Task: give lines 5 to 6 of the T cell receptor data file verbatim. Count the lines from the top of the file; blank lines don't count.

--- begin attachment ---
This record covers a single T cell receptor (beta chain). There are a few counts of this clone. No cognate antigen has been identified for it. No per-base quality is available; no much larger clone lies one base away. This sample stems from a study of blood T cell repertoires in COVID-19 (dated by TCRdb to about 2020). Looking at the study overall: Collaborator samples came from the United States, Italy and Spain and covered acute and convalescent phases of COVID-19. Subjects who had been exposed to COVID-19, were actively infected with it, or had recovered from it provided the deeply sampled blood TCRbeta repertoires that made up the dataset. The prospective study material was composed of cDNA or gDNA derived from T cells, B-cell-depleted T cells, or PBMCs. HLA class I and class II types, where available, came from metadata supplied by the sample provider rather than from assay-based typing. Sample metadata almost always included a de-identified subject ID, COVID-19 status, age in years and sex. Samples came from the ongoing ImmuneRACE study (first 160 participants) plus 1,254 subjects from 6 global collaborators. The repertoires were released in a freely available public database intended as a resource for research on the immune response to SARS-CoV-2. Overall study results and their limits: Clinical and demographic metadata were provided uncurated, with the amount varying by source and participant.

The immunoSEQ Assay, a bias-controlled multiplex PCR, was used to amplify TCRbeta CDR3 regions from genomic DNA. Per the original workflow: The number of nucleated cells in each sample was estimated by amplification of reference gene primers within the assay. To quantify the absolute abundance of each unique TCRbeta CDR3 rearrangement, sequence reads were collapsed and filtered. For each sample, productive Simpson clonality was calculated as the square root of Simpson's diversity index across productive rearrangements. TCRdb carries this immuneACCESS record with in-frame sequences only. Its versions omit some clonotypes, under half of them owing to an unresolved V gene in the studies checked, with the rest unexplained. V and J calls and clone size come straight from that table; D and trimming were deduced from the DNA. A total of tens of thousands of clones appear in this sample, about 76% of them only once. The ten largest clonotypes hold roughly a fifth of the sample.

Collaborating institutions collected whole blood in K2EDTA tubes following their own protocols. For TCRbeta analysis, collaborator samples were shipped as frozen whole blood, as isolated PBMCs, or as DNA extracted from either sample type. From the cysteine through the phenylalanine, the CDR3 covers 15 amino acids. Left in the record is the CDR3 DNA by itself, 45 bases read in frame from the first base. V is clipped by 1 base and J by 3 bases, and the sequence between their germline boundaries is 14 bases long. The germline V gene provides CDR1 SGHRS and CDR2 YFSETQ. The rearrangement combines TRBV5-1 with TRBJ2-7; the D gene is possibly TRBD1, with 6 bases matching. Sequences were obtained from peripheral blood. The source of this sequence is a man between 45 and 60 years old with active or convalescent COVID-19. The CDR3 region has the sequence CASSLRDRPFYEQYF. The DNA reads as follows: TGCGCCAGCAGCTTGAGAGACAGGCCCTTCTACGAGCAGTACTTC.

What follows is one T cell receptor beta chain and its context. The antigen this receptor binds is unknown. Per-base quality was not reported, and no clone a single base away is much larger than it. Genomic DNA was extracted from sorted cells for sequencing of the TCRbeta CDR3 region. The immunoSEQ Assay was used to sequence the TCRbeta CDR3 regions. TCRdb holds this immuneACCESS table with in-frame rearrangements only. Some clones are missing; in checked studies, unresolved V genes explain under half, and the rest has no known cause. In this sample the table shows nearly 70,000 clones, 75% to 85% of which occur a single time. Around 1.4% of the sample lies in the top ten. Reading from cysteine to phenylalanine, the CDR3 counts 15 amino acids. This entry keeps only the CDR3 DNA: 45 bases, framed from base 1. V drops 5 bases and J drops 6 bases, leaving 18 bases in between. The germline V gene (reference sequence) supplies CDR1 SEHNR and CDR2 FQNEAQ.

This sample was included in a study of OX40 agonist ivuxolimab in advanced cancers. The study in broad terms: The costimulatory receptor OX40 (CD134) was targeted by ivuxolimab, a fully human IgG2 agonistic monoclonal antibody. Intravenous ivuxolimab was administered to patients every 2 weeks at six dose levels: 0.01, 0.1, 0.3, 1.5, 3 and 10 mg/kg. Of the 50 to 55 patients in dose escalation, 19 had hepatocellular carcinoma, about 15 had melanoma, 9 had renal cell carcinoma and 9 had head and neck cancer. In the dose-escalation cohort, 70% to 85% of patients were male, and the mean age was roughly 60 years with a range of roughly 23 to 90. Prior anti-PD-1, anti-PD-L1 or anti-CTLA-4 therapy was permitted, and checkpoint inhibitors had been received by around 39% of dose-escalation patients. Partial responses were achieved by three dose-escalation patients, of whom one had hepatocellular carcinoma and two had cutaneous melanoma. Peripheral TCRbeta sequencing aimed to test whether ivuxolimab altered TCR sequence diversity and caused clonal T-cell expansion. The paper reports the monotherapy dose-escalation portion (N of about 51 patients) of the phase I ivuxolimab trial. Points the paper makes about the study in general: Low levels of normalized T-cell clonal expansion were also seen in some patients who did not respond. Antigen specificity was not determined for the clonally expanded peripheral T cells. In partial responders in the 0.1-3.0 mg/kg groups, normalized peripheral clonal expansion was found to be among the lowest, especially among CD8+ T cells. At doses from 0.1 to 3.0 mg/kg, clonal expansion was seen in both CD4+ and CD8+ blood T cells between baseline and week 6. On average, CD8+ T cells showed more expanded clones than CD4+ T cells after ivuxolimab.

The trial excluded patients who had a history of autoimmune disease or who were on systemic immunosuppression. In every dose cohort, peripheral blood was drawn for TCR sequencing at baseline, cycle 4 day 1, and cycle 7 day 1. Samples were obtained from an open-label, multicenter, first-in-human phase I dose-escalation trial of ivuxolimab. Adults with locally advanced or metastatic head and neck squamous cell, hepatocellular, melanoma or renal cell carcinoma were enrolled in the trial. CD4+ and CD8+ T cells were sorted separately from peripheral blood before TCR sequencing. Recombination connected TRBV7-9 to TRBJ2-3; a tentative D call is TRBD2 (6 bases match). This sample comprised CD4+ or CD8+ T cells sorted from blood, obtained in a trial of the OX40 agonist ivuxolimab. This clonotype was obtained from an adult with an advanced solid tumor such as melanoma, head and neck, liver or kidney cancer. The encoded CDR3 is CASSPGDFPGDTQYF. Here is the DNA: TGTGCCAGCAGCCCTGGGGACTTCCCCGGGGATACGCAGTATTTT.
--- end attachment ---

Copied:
This sample was included in a study of OX40 agonist ivuxolimab in advanced cancers. The study in broad terms: The costimulatory receptor OX40 (CD134) was targeted by ivuxolimab, a fully human IgG2 agonistic monoclonal antibody. Intravenous ivuxolimab was administered to patients every 2 weeks at six dose levels: 0.01, 0.1, 0.3, 1.5, 3 and 10 mg/kg. Of the 50 to 55 patients in dose escalation, 19 had hepatocellular carcinoma, about 15 had melanoma, 9 had renal cell carcinoma and 9 had head and neck cancer. In the dose-escalation cohort, 70% to 85% of patients were male, and the mean age was roughly 60 years with a range of roughly 23 to 90. Prior anti-PD-1, anti-PD-L1 or anti-CTLA-4 therapy was permitted, and checkpoint inhibitors had been received by around 39% of dose-escalation patients. Partial responses were achieved by three dose-escalation patients, of whom one had hepatocellular carcinoma and two had cutaneous melanoma. Peripheral TCRbeta sequencing aimed to test whether ivuxolimab altered TCR sequence diversity and caused clonal T-cell expansion. The paper reports the monotherapy dose-escalation portion (N of about 51 patients) of the phase I ivuxolimab trial. Points the paper makes about the study in general: Low levels of normalized T-cell clonal expansion were also seen in some patients who did not respond. Antigen specificity was not determined for the clonally expanded peripheral T cells. In partial responders in the 0.1-3.0 mg/kg groups, normalized peripheral clonal expansion was found to be among the lowest, especially among CD8+ T cells. At doses from 0.1 to 3.0 mg/kg, clonal expansion was seen in both CD4+ and CD8+ blood T cells between baseline and week 6. On average, CD8+ T cells showed more expanded clones than CD4+ T cells after ivuxolimab.

The trial excluded patients who had a history of autoimmune disease or who were on systemic immunosuppression. In every dose cohort, peripheral blood was drawn for TCR sequencing at baseline, cycle 4 day 1, and cycle 7 day 1. Samples were obtained from an open-label, multicenter, first-in-human phase I dose-escalation trial of ivuxolimab. Adults with locally advanced or metastatic head and neck squamous cell, hepatocellular, melanoma or renal cell carcinoma were enrolled in the trial. CD4+ and CD8+ T cells were sorted separately from peripheral blood before TCR sequencing. Recombination connected TRBV7-9 to TRBJ2-3; a tentative D call is TRBD2 (6 bases match). This sample comprised CD4+ or CD8+ T cells sorted from blood, obtained in a trial of the OX40 agonist ivuxolimab. This clonotype was obtained from an adult with an advanced solid tumor such as melanoma, head and neck, liver or kidney cancer. The encoded CDR3 is CASSPGDFPGDTQYF. Here is the DNA: TGTGCCAGCAGCCCTGGGGACTTCCCCGGGGATACGCAGTATTTT.